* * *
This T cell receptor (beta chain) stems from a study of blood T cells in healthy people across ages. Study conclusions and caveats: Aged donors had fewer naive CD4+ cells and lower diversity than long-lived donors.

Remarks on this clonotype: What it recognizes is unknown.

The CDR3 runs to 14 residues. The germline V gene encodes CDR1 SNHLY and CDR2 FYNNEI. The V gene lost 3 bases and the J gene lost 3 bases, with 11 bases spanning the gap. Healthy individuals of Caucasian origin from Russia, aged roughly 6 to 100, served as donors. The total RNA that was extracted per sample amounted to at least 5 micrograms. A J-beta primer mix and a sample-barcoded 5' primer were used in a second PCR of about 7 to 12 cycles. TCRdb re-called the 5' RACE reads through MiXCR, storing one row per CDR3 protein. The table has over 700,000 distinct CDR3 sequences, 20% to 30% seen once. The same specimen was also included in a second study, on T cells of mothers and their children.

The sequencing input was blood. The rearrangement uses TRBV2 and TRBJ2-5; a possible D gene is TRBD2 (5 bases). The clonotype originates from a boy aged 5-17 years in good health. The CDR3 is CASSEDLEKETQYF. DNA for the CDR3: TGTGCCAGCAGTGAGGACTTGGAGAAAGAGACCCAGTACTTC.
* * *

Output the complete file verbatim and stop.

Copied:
This T cell receptor (beta chain) stems from a study of blood T cells in healthy people across ages. Study conclusions and caveats: Aged donors had fewer naive CD4+ cells and lower diversity than long-lived donors.

Remarks on this clonotype: What it recognizes is unknown.

The CDR3 runs to 14 residues. The germline V gene encodes CDR1 SNHLY and CDR2 FYNNEI. The V gene lost 3 bases and the J gene lost 3 bases, with 11 bases spanning the gap. Healthy individuals of Caucasian origin from Russia, aged roughly 6 to 100, served as donors. The total RNA that was extracted per sample amounted to at least 5 micrograms. A J-beta primer mix and a sample-barcoded 5' primer were used in a second PCR of about 7 to 12 cycles. TCRdb re-called the 5' RACE reads through MiXCR, storing one row per CDR3 protein. The table has over 700,000 distinct CDR3 sequences, 20% to 30% seen once. The same specimen was also included in a second study, on T cells of mothers and their children.

The sequencing input was blood. The rearrangement uses TRBV2 and TRBJ2-5; a possible D gene is TRBD2 (5 bases). The clonotype originates from a boy aged 5-17 years in good health. The CDR3 is CASSEDLEKETQYF. DNA for the CDR3: TGTGCCAGCAGTGAGGACTTGGAGAAAGAGACCCAGTACTTC.